The road twisted and turned before me, slowly rising like a crescendo. It was no time for sight seeing, I had a waterfall to get to. I had so wanted to see what I was passing by, but darkness enveloped just about everything. This was a good thing though, especially when you’re chasing the night sky. I pulled into the lonely parking lot, stretched out every limb, and then glanced up at the speckled sky. This makes my soul refill with joy.
Rewind back to about 4 hours prior to this, and I was just getting back from Home Depot when fellow photographer Jim Abels sent me a text. We spent the next hour developing a plan, and decided on Kaaterskill falls in New York. It was a 3 hour drive for me, then a 30 minute hike to get to the falls. With no flashlight on, you couldn’t see your hand in front of your face. Yup, that dark. The challenge then was to be able to light up the falls a bit so you could see them. I have a tough time with light painting at night. I really want to get the scene to look natural, or at least have the scene light up in an original way.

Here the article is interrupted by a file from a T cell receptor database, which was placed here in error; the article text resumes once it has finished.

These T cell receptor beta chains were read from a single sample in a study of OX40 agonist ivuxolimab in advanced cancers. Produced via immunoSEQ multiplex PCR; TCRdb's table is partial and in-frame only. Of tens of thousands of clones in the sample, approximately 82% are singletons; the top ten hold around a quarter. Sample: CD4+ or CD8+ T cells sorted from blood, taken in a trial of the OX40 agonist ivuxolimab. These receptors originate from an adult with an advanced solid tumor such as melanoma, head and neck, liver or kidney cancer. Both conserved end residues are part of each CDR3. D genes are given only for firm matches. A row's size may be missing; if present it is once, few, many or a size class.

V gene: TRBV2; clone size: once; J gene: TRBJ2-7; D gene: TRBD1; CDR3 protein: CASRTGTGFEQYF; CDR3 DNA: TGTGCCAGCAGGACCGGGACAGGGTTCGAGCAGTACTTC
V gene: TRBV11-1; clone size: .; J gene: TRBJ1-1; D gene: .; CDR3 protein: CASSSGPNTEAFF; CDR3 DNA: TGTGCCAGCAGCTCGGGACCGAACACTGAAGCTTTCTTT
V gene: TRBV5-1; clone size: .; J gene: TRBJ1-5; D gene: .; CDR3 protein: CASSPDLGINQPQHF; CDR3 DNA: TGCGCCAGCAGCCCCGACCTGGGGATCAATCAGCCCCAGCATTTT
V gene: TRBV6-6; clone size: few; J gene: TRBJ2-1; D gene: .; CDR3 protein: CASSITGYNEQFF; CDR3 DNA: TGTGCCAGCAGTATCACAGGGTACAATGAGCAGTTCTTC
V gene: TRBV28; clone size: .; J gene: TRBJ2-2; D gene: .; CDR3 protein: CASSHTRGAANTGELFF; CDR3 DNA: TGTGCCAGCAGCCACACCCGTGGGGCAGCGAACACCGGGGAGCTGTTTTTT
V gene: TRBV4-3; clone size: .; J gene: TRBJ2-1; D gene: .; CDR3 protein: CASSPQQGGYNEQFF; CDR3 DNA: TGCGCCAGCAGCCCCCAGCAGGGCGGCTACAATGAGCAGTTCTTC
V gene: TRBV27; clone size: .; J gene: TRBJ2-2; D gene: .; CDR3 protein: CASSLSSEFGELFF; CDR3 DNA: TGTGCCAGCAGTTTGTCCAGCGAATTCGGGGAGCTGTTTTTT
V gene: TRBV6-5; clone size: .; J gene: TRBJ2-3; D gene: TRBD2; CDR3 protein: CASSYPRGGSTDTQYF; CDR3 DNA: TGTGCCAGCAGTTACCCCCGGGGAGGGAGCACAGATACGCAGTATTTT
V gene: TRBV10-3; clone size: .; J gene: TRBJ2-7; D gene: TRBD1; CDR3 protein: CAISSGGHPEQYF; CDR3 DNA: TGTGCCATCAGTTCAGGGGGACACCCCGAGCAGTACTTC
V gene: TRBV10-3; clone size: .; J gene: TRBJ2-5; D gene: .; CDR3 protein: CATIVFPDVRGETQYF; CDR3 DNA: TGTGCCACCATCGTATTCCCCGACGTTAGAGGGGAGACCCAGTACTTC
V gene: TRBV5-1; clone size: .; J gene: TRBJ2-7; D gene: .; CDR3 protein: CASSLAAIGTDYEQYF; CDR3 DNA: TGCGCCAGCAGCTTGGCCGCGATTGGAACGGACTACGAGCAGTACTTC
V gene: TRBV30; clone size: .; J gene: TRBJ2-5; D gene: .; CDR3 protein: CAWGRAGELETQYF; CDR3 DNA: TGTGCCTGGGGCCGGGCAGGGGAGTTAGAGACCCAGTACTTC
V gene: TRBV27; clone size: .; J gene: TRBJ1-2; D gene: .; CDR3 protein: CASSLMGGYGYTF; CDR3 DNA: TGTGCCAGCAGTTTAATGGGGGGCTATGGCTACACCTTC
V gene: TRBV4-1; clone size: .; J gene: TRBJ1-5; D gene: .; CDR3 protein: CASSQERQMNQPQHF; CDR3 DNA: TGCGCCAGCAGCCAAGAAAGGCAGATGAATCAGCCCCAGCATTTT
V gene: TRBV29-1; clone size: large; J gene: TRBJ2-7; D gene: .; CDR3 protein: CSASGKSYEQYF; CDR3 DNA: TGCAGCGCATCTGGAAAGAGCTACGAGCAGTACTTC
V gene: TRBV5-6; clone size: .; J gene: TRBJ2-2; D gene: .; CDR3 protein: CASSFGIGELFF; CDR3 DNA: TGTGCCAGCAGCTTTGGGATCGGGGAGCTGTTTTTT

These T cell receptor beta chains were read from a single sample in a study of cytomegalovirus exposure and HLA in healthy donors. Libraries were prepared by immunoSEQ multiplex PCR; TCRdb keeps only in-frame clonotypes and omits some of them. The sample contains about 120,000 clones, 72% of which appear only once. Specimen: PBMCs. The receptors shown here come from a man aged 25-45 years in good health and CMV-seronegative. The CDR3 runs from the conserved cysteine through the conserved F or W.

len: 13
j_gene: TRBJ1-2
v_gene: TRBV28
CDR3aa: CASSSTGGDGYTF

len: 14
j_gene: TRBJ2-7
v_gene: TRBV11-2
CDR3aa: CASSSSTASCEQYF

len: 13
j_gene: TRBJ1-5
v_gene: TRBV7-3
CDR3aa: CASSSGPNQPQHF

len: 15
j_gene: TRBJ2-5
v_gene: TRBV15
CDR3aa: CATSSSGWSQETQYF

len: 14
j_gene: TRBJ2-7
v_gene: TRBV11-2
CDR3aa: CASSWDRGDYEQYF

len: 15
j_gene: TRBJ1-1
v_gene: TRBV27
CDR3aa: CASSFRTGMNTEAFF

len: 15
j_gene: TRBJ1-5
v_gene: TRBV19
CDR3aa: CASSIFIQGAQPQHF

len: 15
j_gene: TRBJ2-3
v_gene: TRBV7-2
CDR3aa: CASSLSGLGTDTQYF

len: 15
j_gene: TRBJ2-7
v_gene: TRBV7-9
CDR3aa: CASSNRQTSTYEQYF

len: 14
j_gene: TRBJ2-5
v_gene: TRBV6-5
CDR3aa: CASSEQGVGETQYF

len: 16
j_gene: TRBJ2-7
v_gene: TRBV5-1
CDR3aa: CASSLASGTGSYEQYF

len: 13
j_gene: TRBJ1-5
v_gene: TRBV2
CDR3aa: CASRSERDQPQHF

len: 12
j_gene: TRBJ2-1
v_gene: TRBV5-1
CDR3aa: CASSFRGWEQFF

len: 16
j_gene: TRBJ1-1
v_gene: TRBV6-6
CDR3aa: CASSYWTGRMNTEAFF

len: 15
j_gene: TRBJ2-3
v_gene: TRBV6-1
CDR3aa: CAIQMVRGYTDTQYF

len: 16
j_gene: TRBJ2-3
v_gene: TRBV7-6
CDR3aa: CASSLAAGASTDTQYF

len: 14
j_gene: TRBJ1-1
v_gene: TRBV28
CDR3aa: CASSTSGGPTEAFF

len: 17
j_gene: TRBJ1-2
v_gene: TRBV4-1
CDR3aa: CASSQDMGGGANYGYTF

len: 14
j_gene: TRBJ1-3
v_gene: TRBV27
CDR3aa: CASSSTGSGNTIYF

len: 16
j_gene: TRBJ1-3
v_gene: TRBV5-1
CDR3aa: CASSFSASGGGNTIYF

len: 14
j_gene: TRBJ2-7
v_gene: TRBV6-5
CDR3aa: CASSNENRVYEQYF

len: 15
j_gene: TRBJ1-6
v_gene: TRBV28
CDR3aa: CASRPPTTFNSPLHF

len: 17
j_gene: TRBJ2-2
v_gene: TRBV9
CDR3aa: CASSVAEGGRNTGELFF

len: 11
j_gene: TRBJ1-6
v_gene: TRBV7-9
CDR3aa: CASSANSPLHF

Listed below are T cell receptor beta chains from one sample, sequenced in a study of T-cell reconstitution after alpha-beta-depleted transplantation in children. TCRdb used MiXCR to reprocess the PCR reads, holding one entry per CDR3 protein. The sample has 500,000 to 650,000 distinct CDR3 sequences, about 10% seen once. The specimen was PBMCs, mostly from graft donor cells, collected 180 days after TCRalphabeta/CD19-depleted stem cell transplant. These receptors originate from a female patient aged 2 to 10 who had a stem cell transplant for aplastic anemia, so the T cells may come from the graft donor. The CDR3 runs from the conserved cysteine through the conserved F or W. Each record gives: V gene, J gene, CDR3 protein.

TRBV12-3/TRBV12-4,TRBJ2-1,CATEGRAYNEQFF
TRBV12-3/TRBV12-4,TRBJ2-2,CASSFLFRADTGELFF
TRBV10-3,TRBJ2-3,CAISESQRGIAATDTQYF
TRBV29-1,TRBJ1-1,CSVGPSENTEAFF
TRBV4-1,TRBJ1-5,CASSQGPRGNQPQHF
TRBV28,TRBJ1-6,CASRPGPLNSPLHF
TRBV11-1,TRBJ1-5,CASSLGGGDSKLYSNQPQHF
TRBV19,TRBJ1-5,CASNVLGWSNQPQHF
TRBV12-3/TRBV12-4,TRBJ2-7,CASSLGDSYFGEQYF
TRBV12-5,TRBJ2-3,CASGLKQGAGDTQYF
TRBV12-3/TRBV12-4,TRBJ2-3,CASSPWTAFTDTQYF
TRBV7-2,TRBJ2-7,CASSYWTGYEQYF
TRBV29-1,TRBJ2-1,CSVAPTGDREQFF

In the photo above, off to the side a very dim LED panel was used to light the tree to help bring it back to life. But with the waterfall, my options were very limited. For comparison, the photo below is more more like what a single shot looks like, unlit. We spent a few hours trying to get to a better location, and light up the falls.
Being in close proximity to such a large waterfall, there are a few things to also take into account. As the water rushes down and crashes below, it creates a cool mist and a constant cool breeze. It was a welcome feeling after working up a sweat on the hike in. The formation of this area is also shaped like a bowl, and I was half-way up it. The noise from the falls gets amplified from this shape. We tried to uniquely light the shot from different angles. Unfortunately, it was impossible to try and communicate due to the noise. Even with a few challenges, I still think this came out well.